Colonizing

Main article: Colonization

Sooner or later, colonizing becomes necessary. This is done by researching the corresponding societal technology, building a colony ship and sending it to an eligible planet. Initially, only Gaia planets, or those that match your empire's Homeworld (Arid, Tropical, etc.) may be colonized without additional research, but it is almost guaranteed that there are a number of habitable planets in nearby systems.

One word of caution for early colonization; new colonies pay off slowly. Colony ships cost a significant quantity of Minerals.png minerals to produce, and an equally large amount of Energy Credits.png energy to maintain, both before colonization and for a full year after colonization is complete. At the end of the colonization process your shiny new planet will have production not much better than a single mining or research station. This will not change until the planet gets more pops. Growing more pops can take a while and even then you will likely need to invest in buildings to create any substantial production.

The best indirect benefit of colony worlds, is that they establish your ownership of the space around them at no additional Influence.png influence cost and they are perceived to be less aggressive to your neighbors, unlike frontier outposts which are both expensive and perceived to be aggressive.

Silent border expansion

It is also possible that there may be resource-rich systems that get acquired as your empire gains power and its borders quietly expand. Because you are not notified when new systems are acquired as part of this silent border expansion, you should frequently patrol critical border sections to look for new colonization and exploitation opportunities.

Planetary development

Despite their initial weakness, fully-developed planets can pay serious dividends. For instance, your Homeworld will continue to be your economic powerhouse for decades. Because planetary production is generated by the pops working various planetary tiles, a healthy amount of Food.png food production will speed up development. This is especially true if you want to grab additional nearby systems, since each pop slightly increases the reach of the a planet's borders. Although tiles often have some base level of resource production that a pop can access, buildings can greatly enhance individual pop productivity. Typically, the more advanced the building, the greater its production output becomes.

Interacting with other species

It won't be long before a great variety of alien lifeforms are discovered. These may be one of several forms of "space monsters" or alien space-faring empires. With some notable exceptions such as the immensely powerful fallen empires, aliens will initially be shrouded in mystery, requiring a special research project to develop means for possible peaceful interaction. The main types of aliens encountered:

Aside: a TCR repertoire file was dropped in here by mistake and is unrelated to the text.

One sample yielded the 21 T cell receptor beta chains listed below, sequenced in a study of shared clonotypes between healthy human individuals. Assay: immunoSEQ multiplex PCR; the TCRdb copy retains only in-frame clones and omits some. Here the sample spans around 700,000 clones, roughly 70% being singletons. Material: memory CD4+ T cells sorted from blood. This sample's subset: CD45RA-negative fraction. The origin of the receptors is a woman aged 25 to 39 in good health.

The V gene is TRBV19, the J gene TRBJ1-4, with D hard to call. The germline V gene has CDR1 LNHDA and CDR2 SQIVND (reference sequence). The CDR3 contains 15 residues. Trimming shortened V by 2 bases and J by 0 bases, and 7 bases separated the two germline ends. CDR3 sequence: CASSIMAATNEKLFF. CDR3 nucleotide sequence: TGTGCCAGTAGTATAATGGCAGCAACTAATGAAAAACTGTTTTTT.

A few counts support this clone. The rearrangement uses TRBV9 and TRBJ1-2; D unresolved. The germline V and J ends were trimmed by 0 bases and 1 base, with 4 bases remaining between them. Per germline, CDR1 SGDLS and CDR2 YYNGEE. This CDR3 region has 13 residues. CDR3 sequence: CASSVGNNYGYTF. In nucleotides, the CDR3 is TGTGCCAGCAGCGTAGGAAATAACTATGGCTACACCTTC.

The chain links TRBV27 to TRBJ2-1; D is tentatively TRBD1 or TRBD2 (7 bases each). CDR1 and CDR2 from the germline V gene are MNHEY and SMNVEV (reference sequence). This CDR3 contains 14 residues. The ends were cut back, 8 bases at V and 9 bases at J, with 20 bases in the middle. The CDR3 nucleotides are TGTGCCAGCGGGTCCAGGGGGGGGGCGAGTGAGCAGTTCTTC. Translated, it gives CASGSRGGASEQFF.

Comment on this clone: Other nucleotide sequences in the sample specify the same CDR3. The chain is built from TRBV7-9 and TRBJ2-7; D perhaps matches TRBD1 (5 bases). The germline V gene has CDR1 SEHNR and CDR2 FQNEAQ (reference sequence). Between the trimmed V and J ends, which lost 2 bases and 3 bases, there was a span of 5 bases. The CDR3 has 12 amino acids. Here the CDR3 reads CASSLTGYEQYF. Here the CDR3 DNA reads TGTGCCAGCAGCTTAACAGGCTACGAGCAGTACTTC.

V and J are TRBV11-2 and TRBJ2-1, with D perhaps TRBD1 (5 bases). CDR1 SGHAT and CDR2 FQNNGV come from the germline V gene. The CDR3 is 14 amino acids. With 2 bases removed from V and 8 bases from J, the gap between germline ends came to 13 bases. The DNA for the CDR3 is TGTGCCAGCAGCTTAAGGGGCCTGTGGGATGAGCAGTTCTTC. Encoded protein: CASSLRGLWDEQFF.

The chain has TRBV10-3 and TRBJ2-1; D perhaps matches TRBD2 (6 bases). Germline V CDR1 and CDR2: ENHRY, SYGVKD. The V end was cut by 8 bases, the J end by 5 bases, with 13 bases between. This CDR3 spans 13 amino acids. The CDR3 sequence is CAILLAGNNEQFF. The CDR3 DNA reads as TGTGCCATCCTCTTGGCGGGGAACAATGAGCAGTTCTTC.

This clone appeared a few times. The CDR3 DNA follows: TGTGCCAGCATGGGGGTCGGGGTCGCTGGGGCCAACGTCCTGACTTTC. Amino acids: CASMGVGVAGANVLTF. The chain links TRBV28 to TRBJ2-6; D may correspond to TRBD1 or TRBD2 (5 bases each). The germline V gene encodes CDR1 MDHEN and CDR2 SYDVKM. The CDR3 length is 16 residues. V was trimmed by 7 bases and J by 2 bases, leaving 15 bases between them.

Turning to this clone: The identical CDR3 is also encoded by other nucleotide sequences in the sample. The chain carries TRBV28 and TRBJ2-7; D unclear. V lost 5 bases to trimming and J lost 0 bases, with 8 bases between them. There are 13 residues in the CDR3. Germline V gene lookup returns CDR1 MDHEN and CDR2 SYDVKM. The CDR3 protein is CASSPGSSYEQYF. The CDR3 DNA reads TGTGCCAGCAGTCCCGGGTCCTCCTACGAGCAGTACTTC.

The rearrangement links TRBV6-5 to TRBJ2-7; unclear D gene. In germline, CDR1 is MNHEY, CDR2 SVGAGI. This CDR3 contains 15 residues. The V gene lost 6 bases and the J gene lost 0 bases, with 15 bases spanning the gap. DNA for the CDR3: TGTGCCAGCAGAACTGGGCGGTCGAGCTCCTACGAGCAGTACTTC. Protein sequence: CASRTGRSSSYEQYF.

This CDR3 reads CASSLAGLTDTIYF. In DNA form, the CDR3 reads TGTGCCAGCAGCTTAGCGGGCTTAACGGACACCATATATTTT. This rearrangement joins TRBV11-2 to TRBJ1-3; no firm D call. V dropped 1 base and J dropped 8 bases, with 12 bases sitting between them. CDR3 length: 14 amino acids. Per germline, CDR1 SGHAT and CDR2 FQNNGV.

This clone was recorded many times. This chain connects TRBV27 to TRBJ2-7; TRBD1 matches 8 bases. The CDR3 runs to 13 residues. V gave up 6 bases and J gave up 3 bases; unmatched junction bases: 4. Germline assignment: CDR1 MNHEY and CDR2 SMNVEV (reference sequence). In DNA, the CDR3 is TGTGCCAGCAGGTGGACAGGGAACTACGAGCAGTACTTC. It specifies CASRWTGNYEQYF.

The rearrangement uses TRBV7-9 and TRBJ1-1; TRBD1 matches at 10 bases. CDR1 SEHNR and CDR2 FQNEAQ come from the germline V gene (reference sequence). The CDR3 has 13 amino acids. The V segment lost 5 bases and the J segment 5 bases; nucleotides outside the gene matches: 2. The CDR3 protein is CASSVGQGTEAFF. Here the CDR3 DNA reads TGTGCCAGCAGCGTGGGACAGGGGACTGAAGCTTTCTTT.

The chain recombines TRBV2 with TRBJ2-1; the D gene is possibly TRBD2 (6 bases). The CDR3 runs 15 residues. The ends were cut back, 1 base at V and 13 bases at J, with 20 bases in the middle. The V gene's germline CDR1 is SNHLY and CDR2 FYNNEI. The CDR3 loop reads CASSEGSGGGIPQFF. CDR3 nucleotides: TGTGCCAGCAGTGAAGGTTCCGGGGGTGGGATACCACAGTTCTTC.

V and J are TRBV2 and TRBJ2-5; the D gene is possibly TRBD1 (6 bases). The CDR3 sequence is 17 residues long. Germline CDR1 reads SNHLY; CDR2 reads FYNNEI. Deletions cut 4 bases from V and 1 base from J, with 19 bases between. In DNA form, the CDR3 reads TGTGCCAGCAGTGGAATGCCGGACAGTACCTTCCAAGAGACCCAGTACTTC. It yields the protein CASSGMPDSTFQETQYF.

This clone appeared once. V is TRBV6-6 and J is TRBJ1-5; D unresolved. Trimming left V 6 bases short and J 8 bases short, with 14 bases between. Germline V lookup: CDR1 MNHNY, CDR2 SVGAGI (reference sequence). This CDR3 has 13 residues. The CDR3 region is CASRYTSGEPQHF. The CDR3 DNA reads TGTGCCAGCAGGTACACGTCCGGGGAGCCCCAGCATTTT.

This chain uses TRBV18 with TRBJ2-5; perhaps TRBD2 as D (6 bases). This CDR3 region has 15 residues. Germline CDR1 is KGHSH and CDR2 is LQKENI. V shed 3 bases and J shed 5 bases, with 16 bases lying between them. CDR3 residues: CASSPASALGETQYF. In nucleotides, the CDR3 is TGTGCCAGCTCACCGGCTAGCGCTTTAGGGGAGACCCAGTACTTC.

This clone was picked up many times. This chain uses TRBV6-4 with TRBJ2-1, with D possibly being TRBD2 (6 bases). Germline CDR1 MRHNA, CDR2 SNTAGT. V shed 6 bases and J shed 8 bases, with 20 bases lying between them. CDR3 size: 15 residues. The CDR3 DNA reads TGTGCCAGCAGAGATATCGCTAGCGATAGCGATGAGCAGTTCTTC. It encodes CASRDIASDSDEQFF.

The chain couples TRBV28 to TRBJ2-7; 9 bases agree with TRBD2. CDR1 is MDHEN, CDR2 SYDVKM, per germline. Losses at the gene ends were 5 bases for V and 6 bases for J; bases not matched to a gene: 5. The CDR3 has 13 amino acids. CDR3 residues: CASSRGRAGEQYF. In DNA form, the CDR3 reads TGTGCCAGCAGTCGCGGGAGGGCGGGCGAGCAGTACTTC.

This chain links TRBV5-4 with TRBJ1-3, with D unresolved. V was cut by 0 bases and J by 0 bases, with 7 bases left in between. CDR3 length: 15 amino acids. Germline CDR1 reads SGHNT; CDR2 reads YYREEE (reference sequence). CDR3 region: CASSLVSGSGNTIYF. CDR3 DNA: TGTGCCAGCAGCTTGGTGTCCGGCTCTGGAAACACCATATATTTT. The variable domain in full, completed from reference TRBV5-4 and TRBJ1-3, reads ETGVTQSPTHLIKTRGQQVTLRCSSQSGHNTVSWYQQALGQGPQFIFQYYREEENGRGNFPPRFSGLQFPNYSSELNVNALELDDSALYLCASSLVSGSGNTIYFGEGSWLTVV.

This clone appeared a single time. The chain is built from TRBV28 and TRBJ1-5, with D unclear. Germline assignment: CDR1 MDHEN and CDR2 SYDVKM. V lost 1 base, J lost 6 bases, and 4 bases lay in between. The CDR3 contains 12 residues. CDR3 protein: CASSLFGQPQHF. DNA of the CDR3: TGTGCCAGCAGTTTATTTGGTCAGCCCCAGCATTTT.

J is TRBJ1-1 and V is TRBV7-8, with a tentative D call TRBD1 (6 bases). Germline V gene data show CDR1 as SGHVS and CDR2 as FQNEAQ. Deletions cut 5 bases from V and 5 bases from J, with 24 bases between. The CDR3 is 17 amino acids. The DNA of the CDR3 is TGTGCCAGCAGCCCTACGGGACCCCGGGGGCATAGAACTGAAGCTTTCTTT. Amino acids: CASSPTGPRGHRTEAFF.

Space monsters

Space monsters are special gigantic lifeforms inhabiting certain systems, some even mastering FTL travel. Although possessing the ability to defend themselves, they are usually non-aggressive at the start. Interaction with them mostly involves research or combat. Upon finishing the associated research on space monsters, there appears a message and perhaps an event chain tailored to the empire's ethos.

Space faring empires

Main article: Diplomacy

A Stellaris empire is not alone in the quest for the stars, and it will compete or collaborate with various AI-controlled empires throughout the journey. AI empires are chosen from predefined races or randomly generated. As would be expected, each empire may choose to peacefully coexist, befriend and trade, or downright conquer a particular other empire. Stellaris provides some basic diplomatic actions for the various approaches to xeno-relations. For friendly interactions, embassies provide a monthly boost to relations value, which will help enabling further possibilities such as trade and alliances. On the other hand, if no friendly interaction is desired or possible, rivalries can be declared. Although rivalries provide other benefits like relationship bonus with empires having mutual rivals, it is primarily good for boosting Influence.png influence in the early game. Embassies and rivalries are limited to 3 each unless modified by other factors.

For successful diplomacy, one should understand that AI reception wildly differs based on their chosen ethos and a related personality that describes their goals and general tendencies. For instance, it is harder to have friendly interactions with a xenophobic empire. An empire's strategy should respect these differences and adapt accordingly, for instance by starting military research and building up earlier if near a threatening empire.

Depending on game settings, you may also encounter some AI empires that have an "advanced start". This means that they will likely already possess several colonies and extra resources at the start of the game, making them much stronger than the player. This makes things more interesting for the player seeking to catch up and outpace these empires.

Fallen empires

Main article: Fallen empire

Fallen empires have a glorious history of great power and knowledge, but for unknown reasons have broken apart, turned inward, fallen into decay or apathy, or otherwise declined to a static condition. Whatever their past history and their current focus or beliefs, they tend to be isolationist and react unfavorably when their interests or beliefs are infringed by upstart empires. Their territories and their fleets may be only a fraction of their former extent, but they remain overwhelmingly powerful against the player. Any players that they notice are advised not to provoke them.

Primitives/Pre-sentients

Main article: Pre-FTL species